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Commonwealth Countries Cannot Reach Consensus on Zimbabwe - 2002-09-23

The leaders of three Commonwealth countries have failed to agree on further action against Zimbabwe. The leaders of Australia, South Africa, and Nigeria met Monday in Abuja, Nigeria, to assess Zimbabwe's progress since it was suspended from the Commonwealth in March.

A statement issued after the meeting of the three leaders said they failed to agree on toughening sanctions imposed on Zimbabwe because of objections from South Africa and Nigeria.

Australian Prime Minister John Howard said that he proposed expelling Zimbabwe from the Commonwealth, but the Nigerian and South African leaders rejected his proposal.

Zimbabwe was suspended by the Commonwealth, following presidential elections in March that were characterized by widespread violence. Immediately after the elections, South Africa and Nigeria were mandated by the Commonwealth to encourage negotiations in Zimbabwe to address the disputes over the election outcome, but these negotiations never took place.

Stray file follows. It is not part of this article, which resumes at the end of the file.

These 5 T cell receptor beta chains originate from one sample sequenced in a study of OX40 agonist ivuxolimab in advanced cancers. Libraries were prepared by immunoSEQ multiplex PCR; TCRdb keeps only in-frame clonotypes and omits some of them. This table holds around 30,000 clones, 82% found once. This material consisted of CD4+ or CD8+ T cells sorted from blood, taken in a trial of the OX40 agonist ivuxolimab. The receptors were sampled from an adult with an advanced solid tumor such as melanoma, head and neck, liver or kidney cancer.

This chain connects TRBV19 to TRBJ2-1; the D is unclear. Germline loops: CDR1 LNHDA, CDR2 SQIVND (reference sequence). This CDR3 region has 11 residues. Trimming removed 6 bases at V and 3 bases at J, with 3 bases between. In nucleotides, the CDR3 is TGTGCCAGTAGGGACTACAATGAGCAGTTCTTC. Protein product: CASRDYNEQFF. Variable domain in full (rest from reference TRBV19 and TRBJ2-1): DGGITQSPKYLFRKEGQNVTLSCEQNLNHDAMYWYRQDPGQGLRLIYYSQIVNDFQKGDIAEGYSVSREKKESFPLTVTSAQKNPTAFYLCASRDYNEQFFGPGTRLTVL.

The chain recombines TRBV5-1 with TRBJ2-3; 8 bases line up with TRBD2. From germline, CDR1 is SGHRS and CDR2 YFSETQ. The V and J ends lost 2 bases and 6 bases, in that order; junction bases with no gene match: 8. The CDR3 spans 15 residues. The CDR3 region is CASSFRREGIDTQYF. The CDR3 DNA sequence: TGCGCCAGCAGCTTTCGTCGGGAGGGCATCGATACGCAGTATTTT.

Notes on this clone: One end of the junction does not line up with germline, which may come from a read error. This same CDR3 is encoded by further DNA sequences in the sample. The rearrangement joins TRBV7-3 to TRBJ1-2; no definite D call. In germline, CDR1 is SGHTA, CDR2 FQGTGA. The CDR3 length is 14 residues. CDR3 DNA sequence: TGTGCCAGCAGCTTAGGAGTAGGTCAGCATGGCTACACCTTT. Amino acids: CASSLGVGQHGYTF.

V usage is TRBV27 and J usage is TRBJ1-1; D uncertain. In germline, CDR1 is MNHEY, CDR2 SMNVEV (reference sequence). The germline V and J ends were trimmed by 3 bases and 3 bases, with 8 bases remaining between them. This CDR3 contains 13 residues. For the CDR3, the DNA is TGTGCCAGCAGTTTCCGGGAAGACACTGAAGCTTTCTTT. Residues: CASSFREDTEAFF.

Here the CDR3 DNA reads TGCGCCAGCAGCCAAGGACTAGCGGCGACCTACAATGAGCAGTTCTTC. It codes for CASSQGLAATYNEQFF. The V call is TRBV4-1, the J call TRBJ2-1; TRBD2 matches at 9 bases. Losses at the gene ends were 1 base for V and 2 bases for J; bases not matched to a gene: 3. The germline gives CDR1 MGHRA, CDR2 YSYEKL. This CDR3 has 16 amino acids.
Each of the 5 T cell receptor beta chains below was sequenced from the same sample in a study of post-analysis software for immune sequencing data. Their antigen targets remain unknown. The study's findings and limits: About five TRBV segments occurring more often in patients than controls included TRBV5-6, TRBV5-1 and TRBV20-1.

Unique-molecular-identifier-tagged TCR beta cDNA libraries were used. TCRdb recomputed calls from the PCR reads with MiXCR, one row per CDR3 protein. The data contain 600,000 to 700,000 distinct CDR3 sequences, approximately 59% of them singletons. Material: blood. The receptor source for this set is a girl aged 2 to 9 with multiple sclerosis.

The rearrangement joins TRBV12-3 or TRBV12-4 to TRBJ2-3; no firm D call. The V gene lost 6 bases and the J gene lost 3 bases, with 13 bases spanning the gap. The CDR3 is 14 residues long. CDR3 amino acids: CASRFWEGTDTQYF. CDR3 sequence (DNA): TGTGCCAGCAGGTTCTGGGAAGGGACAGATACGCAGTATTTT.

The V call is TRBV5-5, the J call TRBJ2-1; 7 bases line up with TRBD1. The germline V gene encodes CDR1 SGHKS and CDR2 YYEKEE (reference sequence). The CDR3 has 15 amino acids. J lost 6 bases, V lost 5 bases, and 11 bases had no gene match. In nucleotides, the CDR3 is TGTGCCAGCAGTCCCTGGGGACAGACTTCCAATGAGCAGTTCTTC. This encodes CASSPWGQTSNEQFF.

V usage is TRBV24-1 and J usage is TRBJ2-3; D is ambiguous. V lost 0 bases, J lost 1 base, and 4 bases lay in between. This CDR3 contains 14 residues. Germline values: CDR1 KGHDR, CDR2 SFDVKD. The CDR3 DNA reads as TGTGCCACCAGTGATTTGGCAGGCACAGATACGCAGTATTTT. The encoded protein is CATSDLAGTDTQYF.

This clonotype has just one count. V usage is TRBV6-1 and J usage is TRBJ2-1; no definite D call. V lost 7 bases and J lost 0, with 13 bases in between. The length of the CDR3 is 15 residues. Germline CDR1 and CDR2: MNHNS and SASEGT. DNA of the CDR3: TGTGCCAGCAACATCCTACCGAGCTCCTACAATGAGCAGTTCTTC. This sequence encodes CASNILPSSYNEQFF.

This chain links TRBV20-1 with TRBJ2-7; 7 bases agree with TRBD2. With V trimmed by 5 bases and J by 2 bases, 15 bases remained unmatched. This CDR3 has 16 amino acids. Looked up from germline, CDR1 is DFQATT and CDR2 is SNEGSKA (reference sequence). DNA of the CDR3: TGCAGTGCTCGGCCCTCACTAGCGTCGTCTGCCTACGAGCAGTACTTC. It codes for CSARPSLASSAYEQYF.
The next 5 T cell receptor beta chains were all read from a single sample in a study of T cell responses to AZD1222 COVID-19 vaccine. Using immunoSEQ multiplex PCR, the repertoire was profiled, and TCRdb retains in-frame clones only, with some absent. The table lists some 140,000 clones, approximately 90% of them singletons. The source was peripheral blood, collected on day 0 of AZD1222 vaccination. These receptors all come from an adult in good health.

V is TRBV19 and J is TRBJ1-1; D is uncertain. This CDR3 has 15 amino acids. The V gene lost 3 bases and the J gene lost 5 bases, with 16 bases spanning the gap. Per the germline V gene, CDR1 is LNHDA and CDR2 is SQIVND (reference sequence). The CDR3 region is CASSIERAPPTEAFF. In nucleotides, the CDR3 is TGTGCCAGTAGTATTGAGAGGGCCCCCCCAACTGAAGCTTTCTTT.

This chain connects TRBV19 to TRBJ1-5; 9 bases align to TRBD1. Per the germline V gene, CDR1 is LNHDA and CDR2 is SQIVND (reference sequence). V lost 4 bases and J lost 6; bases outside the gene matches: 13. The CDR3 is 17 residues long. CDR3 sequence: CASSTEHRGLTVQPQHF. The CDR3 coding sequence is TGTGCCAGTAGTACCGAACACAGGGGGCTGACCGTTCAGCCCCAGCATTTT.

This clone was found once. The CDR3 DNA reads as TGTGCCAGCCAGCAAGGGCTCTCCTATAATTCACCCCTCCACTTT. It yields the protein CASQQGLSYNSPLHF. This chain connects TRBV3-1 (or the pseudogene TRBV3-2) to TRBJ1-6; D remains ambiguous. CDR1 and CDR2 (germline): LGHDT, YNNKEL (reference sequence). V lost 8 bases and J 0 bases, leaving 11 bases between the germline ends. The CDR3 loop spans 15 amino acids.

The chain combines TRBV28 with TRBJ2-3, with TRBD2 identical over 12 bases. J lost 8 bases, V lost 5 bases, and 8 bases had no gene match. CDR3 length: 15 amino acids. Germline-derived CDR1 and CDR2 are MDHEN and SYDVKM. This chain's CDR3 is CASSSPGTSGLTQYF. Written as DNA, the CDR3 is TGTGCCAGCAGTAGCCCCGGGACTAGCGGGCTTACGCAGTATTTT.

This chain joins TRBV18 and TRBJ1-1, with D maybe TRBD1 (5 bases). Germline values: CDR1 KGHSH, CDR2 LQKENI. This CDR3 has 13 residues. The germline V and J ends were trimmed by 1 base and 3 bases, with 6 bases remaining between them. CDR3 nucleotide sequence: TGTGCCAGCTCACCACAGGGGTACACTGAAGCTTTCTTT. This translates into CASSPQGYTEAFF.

South Africa is perceived by many Zimbabweans and by Western nations as pivotal to solving Zimbabwe's problems. But analysts say President Thabo Mbeki has little leverage with Zimbabwe, aside from the fact that Zimbabwe gets electricity from South Africa.

In addition, Mr. Mbeki is worried that a complete economic collapse in Zimbabwe would send millions of refugees flooding into his country and other countries in the region, particularly Botswana and Mozambique.

The South African leader has also frequently said that sanctions would only cause further suffering for ordinary people in Zimbabwe. Half Zimbabwe's population is facing starvation, caused by a combination of a severe drought and the effect of the Zimbabwean president's land redistribution program on food production.

Mr. Mugabe's land redistribution program has forced about 3,000 commercial farmers in Zimbabwe off their farms. Along with them, 750,000 farm workers have lost their homes and jobs.